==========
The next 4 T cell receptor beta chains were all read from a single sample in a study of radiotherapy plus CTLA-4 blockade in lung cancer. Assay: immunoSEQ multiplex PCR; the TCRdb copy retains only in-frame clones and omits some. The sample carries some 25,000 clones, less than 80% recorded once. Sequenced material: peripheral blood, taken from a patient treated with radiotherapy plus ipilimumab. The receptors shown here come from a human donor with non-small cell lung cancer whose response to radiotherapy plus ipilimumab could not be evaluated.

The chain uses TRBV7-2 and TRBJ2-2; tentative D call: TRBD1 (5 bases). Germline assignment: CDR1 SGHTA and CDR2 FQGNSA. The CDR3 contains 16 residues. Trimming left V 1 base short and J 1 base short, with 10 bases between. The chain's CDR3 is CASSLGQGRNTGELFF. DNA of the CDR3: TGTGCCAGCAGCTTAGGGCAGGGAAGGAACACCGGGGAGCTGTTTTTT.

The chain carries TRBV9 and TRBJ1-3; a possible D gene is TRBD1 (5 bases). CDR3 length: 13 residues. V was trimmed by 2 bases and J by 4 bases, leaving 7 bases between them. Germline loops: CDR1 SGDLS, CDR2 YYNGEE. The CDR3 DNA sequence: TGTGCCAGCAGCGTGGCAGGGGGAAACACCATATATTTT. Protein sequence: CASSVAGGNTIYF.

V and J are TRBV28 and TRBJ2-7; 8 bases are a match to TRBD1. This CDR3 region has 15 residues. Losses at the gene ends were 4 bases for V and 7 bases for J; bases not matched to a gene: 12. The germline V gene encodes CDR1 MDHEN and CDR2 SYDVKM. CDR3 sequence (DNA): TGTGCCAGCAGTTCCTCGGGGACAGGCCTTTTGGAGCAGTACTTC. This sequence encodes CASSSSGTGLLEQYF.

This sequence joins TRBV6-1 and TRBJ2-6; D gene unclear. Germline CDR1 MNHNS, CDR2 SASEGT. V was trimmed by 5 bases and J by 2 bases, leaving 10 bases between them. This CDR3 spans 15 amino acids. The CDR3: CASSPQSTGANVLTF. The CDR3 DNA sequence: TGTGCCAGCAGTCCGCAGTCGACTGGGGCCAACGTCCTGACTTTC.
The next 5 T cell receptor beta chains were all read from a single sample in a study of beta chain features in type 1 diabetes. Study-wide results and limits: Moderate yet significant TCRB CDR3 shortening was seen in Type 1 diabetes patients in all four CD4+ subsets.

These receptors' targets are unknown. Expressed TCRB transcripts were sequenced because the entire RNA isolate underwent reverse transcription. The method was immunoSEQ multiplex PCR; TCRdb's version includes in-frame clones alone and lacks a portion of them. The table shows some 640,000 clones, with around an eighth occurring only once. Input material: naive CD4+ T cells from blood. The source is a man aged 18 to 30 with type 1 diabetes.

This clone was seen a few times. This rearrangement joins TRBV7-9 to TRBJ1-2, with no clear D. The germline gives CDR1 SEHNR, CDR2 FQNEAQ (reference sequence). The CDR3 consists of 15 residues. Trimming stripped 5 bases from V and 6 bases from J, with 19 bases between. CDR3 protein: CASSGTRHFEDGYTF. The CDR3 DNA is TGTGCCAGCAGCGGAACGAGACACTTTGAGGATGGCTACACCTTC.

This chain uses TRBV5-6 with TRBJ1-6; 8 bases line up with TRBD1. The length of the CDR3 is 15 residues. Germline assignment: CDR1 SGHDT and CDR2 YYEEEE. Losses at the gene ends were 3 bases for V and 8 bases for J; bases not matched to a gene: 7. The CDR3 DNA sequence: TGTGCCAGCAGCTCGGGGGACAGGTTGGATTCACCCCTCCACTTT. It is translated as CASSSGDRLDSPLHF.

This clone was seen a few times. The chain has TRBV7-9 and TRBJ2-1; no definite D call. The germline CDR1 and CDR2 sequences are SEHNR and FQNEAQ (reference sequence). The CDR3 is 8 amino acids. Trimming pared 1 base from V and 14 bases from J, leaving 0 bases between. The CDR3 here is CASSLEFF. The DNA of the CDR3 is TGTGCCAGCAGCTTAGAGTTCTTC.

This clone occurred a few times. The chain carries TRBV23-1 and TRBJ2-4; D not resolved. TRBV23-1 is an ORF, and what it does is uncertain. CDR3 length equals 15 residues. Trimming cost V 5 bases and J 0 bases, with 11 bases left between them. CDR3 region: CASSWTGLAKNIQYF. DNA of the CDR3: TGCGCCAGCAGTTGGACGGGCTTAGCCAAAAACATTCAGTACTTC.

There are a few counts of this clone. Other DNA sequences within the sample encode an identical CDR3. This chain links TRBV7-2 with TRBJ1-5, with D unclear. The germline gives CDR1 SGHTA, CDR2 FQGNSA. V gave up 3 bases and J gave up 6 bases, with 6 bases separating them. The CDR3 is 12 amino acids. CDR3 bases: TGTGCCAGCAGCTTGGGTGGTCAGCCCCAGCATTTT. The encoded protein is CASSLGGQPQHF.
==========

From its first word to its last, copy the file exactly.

The next 4 T cell receptor beta chains were all read from a single sample in a study of radiotherapy plus CTLA-4 blockade in lung cancer. Assay: immunoSEQ multiplex PCR; the TCRdb copy retains only in-frame clones and omits some. The sample carries some 25,000 clones, less than 80% recorded once. Sequenced material: peripheral blood, taken from a patient treated with radiotherapy plus ipilimumab. The receptors shown here come from a human donor with non-small cell lung cancer whose response to radiotherapy plus ipilimumab could not be evaluated.

The chain uses TRBV7-2 and TRBJ2-2; tentative D call: TRBD1 (5 bases). Germline assignment: CDR1 SGHTA and CDR2 FQGNSA. The CDR3 contains 16 residues. Trimming left V 1 base short and J 1 base short, with 10 bases between. The chain's CDR3 is CASSLGQGRNTGELFF. DNA of the CDR3: TGTGCCAGCAGCTTAGGGCAGGGAAGGAACACCGGGGAGCTGTTTTTT.

The chain carries TRBV9 and TRBJ1-3; a possible D gene is TRBD1 (5 bases). CDR3 length: 13 residues. V was trimmed by 2 bases and J by 4 bases, leaving 7 bases between them. Germline loops: CDR1 SGDLS, CDR2 YYNGEE. The CDR3 DNA sequence: TGTGCCAGCAGCGTGGCAGGGGGAAACACCATATATTTT. Protein sequence: CASSVAGGNTIYF.

V and J are TRBV28 and TRBJ2-7; 8 bases are a match to TRBD1. This CDR3 region has 15 residues. Losses at the gene ends were 4 bases for V and 7 bases for J; bases not matched to a gene: 12. The germline V gene encodes CDR1 MDHEN and CDR2 SYDVKM. CDR3 sequence (DNA): TGTGCCAGCAGTTCCTCGGGGACAGGCCTTTTGGAGCAGTACTTC. This sequence encodes CASSSSGTGLLEQYF.

This sequence joins TRBV6-1 and TRBJ2-6; D gene unclear. Germline CDR1 MNHNS, CDR2 SASEGT. V was trimmed by 5 bases and J by 2 bases, leaving 10 bases between them. This CDR3 spans 15 amino acids. The CDR3: CASSPQSTGANVLTF. The CDR3 DNA sequence: TGTGCCAGCAGTCCGCAGTCGACTGGGGCCAACGTCCTGACTTTC.
The next 5 T cell receptor beta chains were all read from a single sample in a study of beta chain features in type 1 diabetes. Study-wide results and limits: Moderate yet significant TCRB CDR3 shortening was seen in Type 1 diabetes patients in all four CD4+ subsets.

These receptors' targets are unknown. Expressed TCRB transcripts were sequenced because the entire RNA isolate underwent reverse transcription. The method was immunoSEQ multiplex PCR; TCRdb's version includes in-frame clones alone and lacks a portion of them. The table shows some 640,000 clones, with around an eighth occurring only once. Input material: naive CD4+ T cells from blood. The source is a man aged 18 to 30 with type 1 diabetes.

This clone was seen a few times. This rearrangement joins TRBV7-9 to TRBJ1-2, with no clear D. The germline gives CDR1 SEHNR, CDR2 FQNEAQ (reference sequence). The CDR3 consists of 15 residues. Trimming stripped 5 bases from V and 6 bases from J, with 19 bases between. CDR3 protein: CASSGTRHFEDGYTF. The CDR3 DNA is TGTGCCAGCAGCGGAACGAGACACTTTGAGGATGGCTACACCTTC.

This chain uses TRBV5-6 with TRBJ1-6; 8 bases line up with TRBD1. The length of the CDR3 is 15 residues. Germline assignment: CDR1 SGHDT and CDR2 YYEEEE. Losses at the gene ends were 3 bases for V and 8 bases for J; bases not matched to a gene: 7. The CDR3 DNA sequence: TGTGCCAGCAGCTCGGGGGACAGGTTGGATTCACCCCTCCACTTT. It is translated as CASSSGDRLDSPLHF.

This clone was seen a few times. The chain has TRBV7-9 and TRBJ2-1; no definite D call. The germline CDR1 and CDR2 sequences are SEHNR and FQNEAQ (reference sequence). The CDR3 is 8 amino acids. Trimming pared 1 base from V and 14 bases from J, leaving 0 bases between. The CDR3 here is CASSLEFF. The DNA of the CDR3 is TGTGCCAGCAGCTTAGAGTTCTTC.

This clone occurred a few times. The chain carries TRBV23-1 and TRBJ2-4; D not resolved. TRBV23-1 is an ORF, and what it does is uncertain. CDR3 length equals 15 residues. Trimming cost V 5 bases and J 0 bases, with 11 bases left between them. CDR3 region: CASSWTGLAKNIQYF. DNA of the CDR3: TGCGCCAGCAGTTGGACGGGCTTAGCCAAAAACATTCAGTACTTC.

There are a few counts of this clone. Other DNA sequences within the sample encode an identical CDR3. This chain links TRBV7-2 with TRBJ1-5, with D unclear. The germline gives CDR1 SGHTA, CDR2 FQGNSA. V gave up 3 bases and J gave up 6 bases, with 6 bases separating them. The CDR3 is 12 amino acids. CDR3 bases: TGTGCCAGCAGCTTGGGTGGTCAGCCCCAGCATTTT. The encoded protein is CASSLGGQPQHF.